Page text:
My father is a proud man. He has gone through rough patches in his life that have really tested his strength, but he always maintains his resolve. As I’ve grown older, I’ve learned things about my dad that have made me realize how resilient he truly is. But then it happened: I finally saw my dad cry after I spent 18 long years trying to break him.

My dad grew up in the 1950s, when men were taught not to show emotions, and I thought I’d never see the old man well up until I really applied myself to systematically tearing through his tough exterior over the course of two decades. His quiet strength proved to be more than a match for when he lost his longtime job at the General Motors plant, when my uncle found out he had colon cancer, or when I burned the VHS tape of his wedding right in front of him. Yes, my dad was a real-life superhero, and the only time I ever saw him show his vulnerable side was at the culmination of the countless hours of planning, storyboarding, and experimenting I had invested into my goal of making him bawl like a baby.

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My dad is tough. He watched some of his closest friends die in Vietnam and never shed a tear in front of us, so I knew that if I was going to break my father, I had my work cut out for me. When I took a sledgehammer and completely demolished the Corvette my late uncle left behind for my dad, not a single tear fell from his cheek. He didn’t bat an eye when I pushed him onto the ground after he told me he was proud of me on my college graduation day, or when I convinced his best friend that my dad was sleeping with his wife, forever ruining their relationship. If my dad did weep privately behind closed doors, he certainly didn’t do it in any of the areas I had set up hidden cameras to capture that exact sort of thing.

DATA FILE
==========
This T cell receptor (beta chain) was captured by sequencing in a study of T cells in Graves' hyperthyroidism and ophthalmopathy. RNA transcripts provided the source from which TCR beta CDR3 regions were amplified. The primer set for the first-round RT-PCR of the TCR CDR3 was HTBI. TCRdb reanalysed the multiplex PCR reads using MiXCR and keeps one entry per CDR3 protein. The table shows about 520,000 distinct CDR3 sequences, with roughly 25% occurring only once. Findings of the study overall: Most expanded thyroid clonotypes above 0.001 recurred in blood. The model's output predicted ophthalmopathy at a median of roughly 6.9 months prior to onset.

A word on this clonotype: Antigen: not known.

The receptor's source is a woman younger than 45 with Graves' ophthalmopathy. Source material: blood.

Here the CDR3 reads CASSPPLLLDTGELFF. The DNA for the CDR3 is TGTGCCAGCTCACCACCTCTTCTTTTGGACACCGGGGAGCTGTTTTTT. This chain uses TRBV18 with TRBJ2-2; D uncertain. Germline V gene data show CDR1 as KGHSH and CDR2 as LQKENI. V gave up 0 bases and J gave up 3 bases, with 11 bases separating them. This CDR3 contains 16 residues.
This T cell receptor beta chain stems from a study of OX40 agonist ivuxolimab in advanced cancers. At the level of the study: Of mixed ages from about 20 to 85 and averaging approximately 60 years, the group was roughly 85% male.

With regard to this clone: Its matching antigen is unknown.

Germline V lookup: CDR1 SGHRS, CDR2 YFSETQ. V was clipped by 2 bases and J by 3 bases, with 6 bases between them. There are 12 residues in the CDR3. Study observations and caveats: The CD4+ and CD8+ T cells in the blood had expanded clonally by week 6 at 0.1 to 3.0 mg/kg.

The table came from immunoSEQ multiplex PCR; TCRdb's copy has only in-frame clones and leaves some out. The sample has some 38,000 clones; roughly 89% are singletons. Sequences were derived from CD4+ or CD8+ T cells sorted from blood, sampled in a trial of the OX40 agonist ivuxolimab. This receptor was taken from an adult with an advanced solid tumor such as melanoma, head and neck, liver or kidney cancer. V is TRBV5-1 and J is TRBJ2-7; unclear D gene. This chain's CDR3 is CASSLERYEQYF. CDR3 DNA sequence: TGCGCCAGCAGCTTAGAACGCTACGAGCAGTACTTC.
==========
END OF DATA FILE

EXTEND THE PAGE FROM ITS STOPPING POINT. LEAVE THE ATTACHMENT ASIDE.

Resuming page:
One thing is for sure: Men of my dad’s generation are just of stronger stock, plain and simple.

Sometimes, when a particular plan I had spent months working on to break my dad down into a sobbing mess had failed, I felt like crying, but my father’s calm stoicism showed me that everything was going to be okay: I would one day crack through his tough exterior and destabilize his emotional core if I believed in myself. My father taught me never to give up, even when your goal seems impossible, and I owe him everything for that.

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Finally, the day came when my dad gave in to his emotions and let tears pour down his face. The only time I ever saw my father cry was when he found out that I had orchestrated hundreds of scenarios over nearly two decades solely to make him break down and weep—that ultimately was the straw that broke the camel’s back. But I believe that my father is a stronger man for crying in front of me after suffering through the 18 years of hell I meticulously engineered to turn him into a shell of a man, and does not change how I view my hero one bit.

I love you, Dad.